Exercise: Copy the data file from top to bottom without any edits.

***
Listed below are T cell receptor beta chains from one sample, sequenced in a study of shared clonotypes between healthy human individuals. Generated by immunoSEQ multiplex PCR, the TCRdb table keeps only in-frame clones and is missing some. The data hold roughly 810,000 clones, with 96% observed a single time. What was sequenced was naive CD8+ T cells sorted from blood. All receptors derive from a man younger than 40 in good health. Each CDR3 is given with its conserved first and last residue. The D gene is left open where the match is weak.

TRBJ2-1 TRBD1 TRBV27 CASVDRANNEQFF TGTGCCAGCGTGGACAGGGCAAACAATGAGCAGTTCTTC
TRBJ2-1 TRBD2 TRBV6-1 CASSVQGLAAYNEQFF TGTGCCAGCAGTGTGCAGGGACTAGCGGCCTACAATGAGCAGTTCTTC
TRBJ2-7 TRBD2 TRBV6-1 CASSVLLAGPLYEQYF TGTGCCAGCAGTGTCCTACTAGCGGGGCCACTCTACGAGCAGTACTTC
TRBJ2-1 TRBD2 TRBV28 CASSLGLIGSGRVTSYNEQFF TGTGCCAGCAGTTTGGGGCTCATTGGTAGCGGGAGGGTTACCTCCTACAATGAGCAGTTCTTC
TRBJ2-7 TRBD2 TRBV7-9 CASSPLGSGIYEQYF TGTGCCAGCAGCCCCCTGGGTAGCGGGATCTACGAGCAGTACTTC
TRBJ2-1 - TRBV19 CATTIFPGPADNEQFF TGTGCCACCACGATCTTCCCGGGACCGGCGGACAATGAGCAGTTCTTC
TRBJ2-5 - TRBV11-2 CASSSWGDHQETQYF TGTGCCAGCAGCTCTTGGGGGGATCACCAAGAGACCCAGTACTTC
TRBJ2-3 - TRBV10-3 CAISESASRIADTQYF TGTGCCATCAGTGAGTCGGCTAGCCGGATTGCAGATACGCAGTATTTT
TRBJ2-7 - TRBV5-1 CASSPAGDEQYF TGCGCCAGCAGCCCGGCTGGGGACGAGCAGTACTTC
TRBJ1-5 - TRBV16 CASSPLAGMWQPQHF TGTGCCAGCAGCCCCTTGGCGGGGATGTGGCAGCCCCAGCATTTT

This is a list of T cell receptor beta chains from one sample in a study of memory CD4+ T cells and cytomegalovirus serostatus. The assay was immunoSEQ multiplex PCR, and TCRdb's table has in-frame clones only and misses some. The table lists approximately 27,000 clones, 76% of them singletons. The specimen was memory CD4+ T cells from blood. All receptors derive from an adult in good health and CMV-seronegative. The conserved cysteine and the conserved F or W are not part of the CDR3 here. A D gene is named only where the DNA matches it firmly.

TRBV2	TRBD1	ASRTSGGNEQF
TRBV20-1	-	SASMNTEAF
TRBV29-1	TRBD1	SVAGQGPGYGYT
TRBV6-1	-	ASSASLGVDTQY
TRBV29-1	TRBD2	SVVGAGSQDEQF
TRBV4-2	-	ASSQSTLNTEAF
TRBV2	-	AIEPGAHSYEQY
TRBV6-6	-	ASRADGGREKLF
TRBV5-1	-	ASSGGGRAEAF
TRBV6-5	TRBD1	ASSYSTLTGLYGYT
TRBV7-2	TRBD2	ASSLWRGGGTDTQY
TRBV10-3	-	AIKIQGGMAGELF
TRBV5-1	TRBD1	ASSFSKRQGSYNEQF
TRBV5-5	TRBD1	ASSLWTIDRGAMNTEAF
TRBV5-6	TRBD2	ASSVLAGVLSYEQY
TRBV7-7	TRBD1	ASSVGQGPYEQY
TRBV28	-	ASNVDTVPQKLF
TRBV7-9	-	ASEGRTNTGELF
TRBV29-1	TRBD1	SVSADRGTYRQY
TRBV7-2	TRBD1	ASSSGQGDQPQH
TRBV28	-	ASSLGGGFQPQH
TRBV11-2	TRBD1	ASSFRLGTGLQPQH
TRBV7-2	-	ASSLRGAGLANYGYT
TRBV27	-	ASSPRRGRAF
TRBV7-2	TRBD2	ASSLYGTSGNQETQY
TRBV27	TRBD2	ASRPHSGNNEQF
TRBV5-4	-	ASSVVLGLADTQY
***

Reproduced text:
Listed below are T cell receptor beta chains from one sample, sequenced in a study of shared clonotypes between healthy human individuals. Generated by immunoSEQ multiplex PCR, the TCRdb table keeps only in-frame clones and is missing some. The data hold roughly 810,000 clones, with 96% observed a single time. What was sequenced was naive CD8+ T cells sorted from blood. All receptors derive from a man younger than 40 in good health. Each CDR3 is given with its conserved first and last residue. The D gene is left open where the match is weak.

TRBJ2-1 TRBD1 TRBV27 CASVDRANNEQFF TGTGCCAGCGTGGACAGGGCAAACAATGAGCAGTTCTTC
TRBJ2-1 TRBD2 TRBV6-1 CASSVQGLAAYNEQFF TGTGCCAGCAGTGTGCAGGGACTAGCGGCCTACAATGAGCAGTTCTTC
TRBJ2-7 TRBD2 TRBV6-1 CASSVLLAGPLYEQYF TGTGCCAGCAGTGTCCTACTAGCGGGGCCACTCTACGAGCAGTACTTC
TRBJ2-1 TRBD2 TRBV28 CASSLGLIGSGRVTSYNEQFF TGTGCCAGCAGTTTGGGGCTCATTGGTAGCGGGAGGGTTACCTCCTACAATGAGCAGTTCTTC
TRBJ2-7 TRBD2 TRBV7-9 CASSPLGSGIYEQYF TGTGCCAGCAGCCCCCTGGGTAGCGGGATCTACGAGCAGTACTTC
TRBJ2-1 - TRBV19 CATTIFPGPADNEQFF TGTGCCACCACGATCTTCCCGGGACCGGCGGACAATGAGCAGTTCTTC
TRBJ2-5 - TRBV11-2 CASSSWGDHQETQYF TGTGCCAGCAGCTCTTGGGGGGATCACCAAGAGACCCAGTACTTC
TRBJ2-3 - TRBV10-3 CAISESASRIADTQYF TGTGCCATCAGTGAGTCGGCTAGCCGGATTGCAGATACGCAGTATTTT
TRBJ2-7 - TRBV5-1 CASSPAGDEQYF TGCGCCAGCAGCCCGGCTGGGGACGAGCAGTACTTC
TRBJ1-5 - TRBV16 CASSPLAGMWQPQHF TGTGCCAGCAGCCCCTTGGCGGGGATGTGGCAGCCCCAGCATTTT

This is a list of T cell receptor beta chains from one sample in a study of memory CD4+ T cells and cytomegalovirus serostatus. The assay was immunoSEQ multiplex PCR, and TCRdb's table has in-frame clones only and misses some. The table lists approximately 27,000 clones, 76% of them singletons. The specimen was memory CD4+ T cells from blood. All receptors derive from an adult in good health and CMV-seronegative. The conserved cysteine and the conserved F or W are not part of the CDR3 here. A D gene is named only where the DNA matches it firmly.

TRBV2	TRBD1	ASRTSGGNEQF
TRBV20-1	-	SASMNTEAF
TRBV29-1	TRBD1	SVAGQGPGYGYT
TRBV6-1	-	ASSASLGVDTQY
TRBV29-1	TRBD2	SVVGAGSQDEQF
TRBV4-2	-	ASSQSTLNTEAF
TRBV2	-	AIEPGAHSYEQY
TRBV6-6	-	ASRADGGREKLF
TRBV5-1	-	ASSGGGRAEAF
TRBV6-5	TRBD1	ASSYSTLTGLYGYT
TRBV7-2	TRBD2	ASSLWRGGGTDTQY
TRBV10-3	-	AIKIQGGMAGELF
TRBV5-1	TRBD1	ASSFSKRQGSYNEQF
TRBV5-5	TRBD1	ASSLWTIDRGAMNTEAF
TRBV5-6	TRBD2	ASSVLAGVLSYEQY
TRBV7-7	TRBD1	ASSVGQGPYEQY
TRBV28	-	ASNVDTVPQKLF
TRBV7-9	-	ASEGRTNTGELF
TRBV29-1	TRBD1	SVSADRGTYRQY
TRBV7-2	TRBD1	ASSSGQGDQPQH
TRBV28	-	ASSLGGGFQPQH
TRBV11-2	TRBD1	ASSFRLGTGLQPQH
TRBV7-2	-	ASSLRGAGLANYGYT
TRBV27	-	ASSPRRGRAF
TRBV7-2	TRBD2	ASSLYGTSGNQETQY
TRBV27	TRBD2	ASRPHSGNNEQF
TRBV5-4	-	ASSVVLGLADTQY